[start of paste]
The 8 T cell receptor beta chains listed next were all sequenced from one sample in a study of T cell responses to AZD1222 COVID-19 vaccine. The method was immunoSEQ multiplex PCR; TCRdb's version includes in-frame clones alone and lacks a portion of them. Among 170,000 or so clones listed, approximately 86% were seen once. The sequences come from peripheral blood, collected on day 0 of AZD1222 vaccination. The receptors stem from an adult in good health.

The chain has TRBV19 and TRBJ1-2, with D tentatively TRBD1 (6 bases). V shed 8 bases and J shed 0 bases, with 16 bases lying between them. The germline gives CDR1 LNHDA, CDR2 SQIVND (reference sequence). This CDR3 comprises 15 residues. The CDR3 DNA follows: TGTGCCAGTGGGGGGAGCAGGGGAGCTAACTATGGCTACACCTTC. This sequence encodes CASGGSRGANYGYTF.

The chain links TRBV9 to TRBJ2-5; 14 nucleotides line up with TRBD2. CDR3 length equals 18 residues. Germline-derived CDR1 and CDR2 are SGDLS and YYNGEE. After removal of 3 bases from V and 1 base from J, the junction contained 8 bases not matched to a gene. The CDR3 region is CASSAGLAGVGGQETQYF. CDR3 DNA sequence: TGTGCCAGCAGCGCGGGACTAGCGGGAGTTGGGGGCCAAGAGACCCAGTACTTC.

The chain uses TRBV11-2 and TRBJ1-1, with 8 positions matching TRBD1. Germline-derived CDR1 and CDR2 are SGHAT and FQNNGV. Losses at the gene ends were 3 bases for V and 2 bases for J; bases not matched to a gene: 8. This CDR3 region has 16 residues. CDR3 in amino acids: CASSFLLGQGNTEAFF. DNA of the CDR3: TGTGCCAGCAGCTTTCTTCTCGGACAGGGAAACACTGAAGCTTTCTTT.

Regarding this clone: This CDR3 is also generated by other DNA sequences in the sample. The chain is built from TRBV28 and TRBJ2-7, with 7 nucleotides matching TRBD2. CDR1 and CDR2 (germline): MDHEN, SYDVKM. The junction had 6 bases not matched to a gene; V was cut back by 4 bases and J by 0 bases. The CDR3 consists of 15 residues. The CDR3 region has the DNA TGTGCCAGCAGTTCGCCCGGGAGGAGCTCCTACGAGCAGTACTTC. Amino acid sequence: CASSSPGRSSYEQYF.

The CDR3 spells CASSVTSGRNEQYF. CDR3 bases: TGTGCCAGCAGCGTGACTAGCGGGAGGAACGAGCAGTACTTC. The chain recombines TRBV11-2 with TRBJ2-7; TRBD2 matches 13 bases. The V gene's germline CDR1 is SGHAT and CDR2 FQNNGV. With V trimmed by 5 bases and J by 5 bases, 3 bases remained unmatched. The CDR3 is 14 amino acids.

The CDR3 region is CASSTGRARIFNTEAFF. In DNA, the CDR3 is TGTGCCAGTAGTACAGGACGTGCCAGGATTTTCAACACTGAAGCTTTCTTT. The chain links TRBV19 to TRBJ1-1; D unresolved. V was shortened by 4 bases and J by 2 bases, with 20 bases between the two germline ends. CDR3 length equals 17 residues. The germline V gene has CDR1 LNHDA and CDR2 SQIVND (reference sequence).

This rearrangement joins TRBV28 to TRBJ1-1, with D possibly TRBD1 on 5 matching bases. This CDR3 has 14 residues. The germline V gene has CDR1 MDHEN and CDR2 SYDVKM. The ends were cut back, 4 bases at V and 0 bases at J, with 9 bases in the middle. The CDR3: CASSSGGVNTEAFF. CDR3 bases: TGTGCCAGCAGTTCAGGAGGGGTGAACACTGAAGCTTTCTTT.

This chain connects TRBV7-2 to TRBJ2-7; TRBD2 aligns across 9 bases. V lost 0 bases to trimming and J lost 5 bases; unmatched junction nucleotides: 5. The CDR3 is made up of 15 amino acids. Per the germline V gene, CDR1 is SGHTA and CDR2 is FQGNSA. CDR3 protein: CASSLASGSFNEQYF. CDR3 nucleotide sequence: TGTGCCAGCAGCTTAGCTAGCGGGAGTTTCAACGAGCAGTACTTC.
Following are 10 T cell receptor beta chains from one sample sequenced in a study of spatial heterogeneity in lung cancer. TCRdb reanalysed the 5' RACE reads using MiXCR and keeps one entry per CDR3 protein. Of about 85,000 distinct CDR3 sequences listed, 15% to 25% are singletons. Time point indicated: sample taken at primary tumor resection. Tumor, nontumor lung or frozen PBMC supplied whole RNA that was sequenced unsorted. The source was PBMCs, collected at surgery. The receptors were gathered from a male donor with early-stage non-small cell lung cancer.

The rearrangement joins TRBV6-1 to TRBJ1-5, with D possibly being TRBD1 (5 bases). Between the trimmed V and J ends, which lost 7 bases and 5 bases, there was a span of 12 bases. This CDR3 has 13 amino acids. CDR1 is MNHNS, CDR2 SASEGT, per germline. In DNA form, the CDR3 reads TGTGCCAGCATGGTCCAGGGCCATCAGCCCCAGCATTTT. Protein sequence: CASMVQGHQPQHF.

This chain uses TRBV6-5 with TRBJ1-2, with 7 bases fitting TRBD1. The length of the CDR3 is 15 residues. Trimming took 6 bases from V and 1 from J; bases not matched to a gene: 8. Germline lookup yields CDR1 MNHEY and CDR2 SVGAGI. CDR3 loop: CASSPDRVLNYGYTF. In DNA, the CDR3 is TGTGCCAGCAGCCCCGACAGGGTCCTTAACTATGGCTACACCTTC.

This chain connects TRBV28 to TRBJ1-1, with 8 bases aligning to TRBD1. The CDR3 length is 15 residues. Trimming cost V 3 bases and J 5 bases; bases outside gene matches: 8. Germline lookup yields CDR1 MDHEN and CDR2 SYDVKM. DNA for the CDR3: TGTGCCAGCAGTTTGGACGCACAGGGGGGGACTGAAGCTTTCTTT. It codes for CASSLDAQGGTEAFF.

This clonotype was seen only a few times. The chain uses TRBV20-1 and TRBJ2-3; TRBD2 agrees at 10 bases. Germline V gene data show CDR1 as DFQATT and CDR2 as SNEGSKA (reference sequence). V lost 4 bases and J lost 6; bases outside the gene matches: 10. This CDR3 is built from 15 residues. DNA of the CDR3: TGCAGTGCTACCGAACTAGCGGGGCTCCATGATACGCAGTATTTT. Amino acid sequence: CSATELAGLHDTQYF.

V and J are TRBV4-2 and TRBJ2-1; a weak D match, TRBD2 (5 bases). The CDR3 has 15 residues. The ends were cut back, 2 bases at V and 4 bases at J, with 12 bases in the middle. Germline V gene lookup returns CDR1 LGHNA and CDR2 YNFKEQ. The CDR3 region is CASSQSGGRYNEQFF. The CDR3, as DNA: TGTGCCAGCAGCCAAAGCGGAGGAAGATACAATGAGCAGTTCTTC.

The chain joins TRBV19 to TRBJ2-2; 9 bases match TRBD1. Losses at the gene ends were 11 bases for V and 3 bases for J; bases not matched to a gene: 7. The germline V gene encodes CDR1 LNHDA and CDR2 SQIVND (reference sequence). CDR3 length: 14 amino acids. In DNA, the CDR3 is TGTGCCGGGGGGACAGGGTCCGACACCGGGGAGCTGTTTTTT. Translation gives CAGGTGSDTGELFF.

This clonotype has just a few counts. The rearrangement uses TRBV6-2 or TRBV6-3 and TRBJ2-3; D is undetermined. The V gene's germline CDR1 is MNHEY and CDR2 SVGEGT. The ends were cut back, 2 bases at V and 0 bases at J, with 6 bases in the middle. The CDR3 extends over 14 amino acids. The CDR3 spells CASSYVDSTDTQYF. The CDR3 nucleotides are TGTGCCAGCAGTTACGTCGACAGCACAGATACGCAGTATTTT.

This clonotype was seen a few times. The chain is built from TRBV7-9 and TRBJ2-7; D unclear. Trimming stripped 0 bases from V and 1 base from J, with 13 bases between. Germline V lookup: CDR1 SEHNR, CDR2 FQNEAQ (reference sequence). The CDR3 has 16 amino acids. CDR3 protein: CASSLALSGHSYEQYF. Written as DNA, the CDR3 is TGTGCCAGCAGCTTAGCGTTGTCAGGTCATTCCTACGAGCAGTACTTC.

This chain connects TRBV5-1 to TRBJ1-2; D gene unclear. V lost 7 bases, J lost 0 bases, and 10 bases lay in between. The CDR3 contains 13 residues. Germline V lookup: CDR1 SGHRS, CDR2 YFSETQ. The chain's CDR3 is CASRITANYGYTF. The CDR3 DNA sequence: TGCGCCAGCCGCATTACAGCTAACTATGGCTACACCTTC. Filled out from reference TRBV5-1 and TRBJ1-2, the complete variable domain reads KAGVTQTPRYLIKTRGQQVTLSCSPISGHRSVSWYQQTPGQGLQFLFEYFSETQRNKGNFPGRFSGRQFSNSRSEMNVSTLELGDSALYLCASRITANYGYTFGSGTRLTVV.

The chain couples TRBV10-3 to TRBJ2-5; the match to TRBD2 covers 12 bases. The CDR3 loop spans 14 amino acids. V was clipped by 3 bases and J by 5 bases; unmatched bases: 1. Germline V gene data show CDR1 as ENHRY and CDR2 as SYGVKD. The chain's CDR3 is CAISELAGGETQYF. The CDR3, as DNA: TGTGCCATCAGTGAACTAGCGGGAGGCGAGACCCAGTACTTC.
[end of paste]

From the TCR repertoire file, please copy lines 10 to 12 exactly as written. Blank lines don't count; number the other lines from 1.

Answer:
Following are 10 T cell receptor beta chains from one sample sequenced in a study of spatial heterogeneity in lung cancer. TCRdb reanalysed the 5' RACE reads using MiXCR and keeps one entry per CDR3 protein. Of about 85,000 distinct CDR3 sequences listed, 15% to 25% are singletons. Time point indicated: sample taken at primary tumor resection. Tumor, nontumor lung or frozen PBMC supplied whole RNA that was sequenced unsorted. The source was PBMCs, collected at surgery. The receptors were gathered from a male donor with early-stage non-small cell lung cancer.

The rearrangement joins TRBV6-1 to TRBJ1-5, with D possibly being TRBD1 (5 bases). Between the trimmed V and J ends, which lost 7 bases and 5 bases, there was a span of 12 bases. This CDR3 has 13 amino acids. CDR1 is MNHNS, CDR2 SASEGT, per germline. In DNA form, the CDR3 reads TGTGCCAGCATGGTCCAGGGCCATCAGCCCCAGCATTTT. Protein sequence: CASMVQGHQPQHF.

This chain uses TRBV6-5 with TRBJ1-2, with 7 bases fitting TRBD1. The length of the CDR3 is 15 residues. Trimming took 6 bases from V and 1 from J; bases not matched to a gene: 8. Germline lookup yields CDR1 MNHEY and CDR2 SVGAGI. CDR3 loop: CASSPDRVLNYGYTF. In DNA, the CDR3 is TGTGCCAGCAGCCCCGACAGGGTCCTTAACTATGGCTACACCTTC.